Jay Z seems to think he has figured out how to trick the masses into subscribing to Tidal, his overpriced, redundant streaming service. The initial draw – high quality audio – has proved to be fairly irrelevant to most users. (NPR offers a test showing just how difficult it is to discern different audio qualities.) When supposedly superior content failed to draw subscribers, Tidal was left with its exclusive content. That content, however, was mostly uninteresting (e.g., Electroma, a 2006 Daft Punk film, or the White Stripes’ first television appearance). And even though Tidal could tout itself as the only streaming home to Taylor Swift’s excellent 1989, that album is worth the purchase, making the monthly subscription headache even more avoidable.

Failing to offer anything worthwhile that already existed, Tidal made the savvy move toward “original” content. Since no one particular song could really be Tidal exclusive – it’s too easy to rip mp3s - the site turned to music videos, which are much easier to take down when copyrights are violated. Tidal struck gold when Jay Z turned to his closest ally: Beyoncé, who’s featured in the video for “Feeling Myself” from Nicki Minaj’s The Pinkprint. The 30-second teaser — as of writing – has over 6.3 million views on YouTube. What’s unclear is how the video has performed on Tidal.

The “Feeling Myself” video is justifiably buzzworthy, but ultimately cannot do much more than just that: create buzz. Fans crave Nicki Minaj and Beyoncé hanging out, being themselves together, but that thirst is quenched with the free teaser because the videois largely plotless. Thirty seconds of Nicki and Bey gets to the core.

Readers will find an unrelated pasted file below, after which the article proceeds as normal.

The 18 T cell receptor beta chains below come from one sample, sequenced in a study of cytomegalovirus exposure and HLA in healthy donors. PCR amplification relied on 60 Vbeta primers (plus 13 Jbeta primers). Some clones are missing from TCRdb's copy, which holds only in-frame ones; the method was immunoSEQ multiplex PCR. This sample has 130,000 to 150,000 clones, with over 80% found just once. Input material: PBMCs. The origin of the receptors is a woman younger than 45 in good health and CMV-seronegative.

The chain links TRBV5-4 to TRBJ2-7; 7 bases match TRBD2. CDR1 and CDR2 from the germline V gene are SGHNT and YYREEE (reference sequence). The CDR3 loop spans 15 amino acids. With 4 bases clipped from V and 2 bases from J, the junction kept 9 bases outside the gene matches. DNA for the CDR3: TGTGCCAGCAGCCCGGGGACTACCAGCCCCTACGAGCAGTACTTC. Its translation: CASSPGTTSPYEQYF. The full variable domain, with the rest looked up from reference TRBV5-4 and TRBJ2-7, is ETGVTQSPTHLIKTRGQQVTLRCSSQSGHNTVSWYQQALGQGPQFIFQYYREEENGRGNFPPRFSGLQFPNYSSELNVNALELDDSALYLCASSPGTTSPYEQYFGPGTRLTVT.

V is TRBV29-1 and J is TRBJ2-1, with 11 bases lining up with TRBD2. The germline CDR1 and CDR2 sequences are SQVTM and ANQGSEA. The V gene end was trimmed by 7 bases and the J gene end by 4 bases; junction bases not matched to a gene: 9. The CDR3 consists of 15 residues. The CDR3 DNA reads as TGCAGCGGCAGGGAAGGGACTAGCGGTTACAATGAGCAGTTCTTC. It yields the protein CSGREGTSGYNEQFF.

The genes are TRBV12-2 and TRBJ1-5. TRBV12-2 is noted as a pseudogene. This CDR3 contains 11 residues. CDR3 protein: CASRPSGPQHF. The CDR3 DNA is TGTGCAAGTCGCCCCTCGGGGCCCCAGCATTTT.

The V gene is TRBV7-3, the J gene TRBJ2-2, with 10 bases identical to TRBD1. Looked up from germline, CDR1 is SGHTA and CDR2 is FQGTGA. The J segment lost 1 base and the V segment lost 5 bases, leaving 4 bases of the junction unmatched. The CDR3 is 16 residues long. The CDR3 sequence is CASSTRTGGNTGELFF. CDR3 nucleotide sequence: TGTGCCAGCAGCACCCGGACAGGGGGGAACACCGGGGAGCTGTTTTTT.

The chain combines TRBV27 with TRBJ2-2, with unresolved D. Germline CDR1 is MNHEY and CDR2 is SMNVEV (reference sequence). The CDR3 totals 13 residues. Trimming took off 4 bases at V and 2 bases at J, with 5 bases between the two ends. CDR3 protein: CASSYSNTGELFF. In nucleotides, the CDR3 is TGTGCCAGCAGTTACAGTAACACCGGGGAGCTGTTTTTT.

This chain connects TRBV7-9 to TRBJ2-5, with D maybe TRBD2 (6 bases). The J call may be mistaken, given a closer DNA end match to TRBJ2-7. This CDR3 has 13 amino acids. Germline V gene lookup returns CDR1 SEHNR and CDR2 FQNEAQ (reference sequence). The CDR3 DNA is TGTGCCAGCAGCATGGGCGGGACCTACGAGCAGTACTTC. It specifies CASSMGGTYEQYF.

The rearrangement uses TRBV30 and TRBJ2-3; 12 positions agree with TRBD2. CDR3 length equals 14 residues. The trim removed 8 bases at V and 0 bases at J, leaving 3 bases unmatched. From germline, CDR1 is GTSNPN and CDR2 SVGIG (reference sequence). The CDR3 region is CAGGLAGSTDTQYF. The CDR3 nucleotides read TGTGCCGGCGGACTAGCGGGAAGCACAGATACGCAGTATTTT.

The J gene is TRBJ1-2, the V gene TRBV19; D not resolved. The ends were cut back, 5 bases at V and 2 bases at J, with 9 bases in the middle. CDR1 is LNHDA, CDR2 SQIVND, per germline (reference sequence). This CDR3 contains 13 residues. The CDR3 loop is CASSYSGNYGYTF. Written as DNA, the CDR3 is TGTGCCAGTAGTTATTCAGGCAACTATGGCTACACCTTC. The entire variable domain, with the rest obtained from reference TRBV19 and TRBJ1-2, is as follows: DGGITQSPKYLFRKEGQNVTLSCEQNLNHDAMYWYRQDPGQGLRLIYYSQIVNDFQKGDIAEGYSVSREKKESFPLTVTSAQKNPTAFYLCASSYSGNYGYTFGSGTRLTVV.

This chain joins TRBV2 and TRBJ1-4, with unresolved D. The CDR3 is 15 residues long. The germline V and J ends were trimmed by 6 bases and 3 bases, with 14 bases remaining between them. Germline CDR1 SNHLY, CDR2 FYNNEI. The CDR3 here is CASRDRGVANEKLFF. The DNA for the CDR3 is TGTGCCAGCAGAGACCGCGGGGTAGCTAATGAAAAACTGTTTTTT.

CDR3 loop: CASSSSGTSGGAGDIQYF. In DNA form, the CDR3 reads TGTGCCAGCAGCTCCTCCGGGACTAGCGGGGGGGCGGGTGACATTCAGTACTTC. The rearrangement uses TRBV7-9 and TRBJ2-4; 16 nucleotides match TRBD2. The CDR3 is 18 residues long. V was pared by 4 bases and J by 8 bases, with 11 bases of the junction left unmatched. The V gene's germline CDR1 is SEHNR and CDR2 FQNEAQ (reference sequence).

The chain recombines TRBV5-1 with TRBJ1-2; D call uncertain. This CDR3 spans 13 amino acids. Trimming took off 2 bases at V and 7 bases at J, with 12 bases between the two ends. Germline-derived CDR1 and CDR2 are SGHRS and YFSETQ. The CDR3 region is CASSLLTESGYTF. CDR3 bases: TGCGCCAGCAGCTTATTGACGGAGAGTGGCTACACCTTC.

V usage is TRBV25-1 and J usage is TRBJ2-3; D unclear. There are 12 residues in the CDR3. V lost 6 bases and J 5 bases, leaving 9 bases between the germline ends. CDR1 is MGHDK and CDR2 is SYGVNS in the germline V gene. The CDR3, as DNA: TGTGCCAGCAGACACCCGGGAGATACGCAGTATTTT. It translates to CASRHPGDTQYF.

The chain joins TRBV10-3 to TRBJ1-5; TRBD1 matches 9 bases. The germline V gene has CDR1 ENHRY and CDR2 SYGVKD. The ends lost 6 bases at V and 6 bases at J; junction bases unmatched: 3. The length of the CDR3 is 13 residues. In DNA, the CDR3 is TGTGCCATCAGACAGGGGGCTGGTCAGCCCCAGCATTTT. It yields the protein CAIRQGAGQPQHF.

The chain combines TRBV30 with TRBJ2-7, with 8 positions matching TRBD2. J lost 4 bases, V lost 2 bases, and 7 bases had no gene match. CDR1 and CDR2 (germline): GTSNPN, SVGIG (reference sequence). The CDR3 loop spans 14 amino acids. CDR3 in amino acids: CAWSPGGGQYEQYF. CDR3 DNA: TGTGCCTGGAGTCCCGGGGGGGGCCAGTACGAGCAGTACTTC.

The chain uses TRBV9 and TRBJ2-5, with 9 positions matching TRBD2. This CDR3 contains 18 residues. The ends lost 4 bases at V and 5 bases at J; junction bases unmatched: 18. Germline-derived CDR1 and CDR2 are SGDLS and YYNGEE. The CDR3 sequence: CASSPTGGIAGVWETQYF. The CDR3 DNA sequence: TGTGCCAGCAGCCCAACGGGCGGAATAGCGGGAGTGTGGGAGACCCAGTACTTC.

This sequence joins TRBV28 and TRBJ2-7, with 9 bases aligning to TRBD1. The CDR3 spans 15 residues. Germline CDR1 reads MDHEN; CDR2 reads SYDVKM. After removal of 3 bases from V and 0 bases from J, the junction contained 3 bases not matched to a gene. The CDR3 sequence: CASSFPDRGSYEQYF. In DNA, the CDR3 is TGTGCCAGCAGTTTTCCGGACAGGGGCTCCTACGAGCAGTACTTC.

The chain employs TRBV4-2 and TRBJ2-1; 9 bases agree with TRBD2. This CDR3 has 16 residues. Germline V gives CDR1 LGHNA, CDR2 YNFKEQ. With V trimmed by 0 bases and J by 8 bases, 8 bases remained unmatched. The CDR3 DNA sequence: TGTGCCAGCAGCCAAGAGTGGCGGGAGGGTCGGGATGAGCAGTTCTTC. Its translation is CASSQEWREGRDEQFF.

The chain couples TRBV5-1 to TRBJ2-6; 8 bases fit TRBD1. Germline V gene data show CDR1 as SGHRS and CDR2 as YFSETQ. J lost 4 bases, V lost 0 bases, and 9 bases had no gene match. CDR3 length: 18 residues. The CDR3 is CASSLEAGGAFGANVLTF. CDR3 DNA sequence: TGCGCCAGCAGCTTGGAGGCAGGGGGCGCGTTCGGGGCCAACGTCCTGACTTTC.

Tidal is likely to run into the same situation with the release of the star-studded video for “Bitch I’m Madonna.” Included on Madonna’s recent album Rebel Heart, the track is produced by Diplo and Sophie, and includes a Nicki Minaj guest verse. Once again, Tidal offers a teaser, but requires a subscription for the full video. Included in the video are Beyoncé, Nicki, Katy Perry, Miley Cyrus, and Kanye West. Although the cast is very enticing, there is likely not much substance beyond their presence.

Tidal has shown now that it can garner interest, but that interest may not translate into effective branding. The videos are splashy, but are also available as leaks shortly after release. Once those leaks are snatched up, though — and they will be — the hype is gone and the FOMO fades. Tidal can grab your attention, but can’t keep it.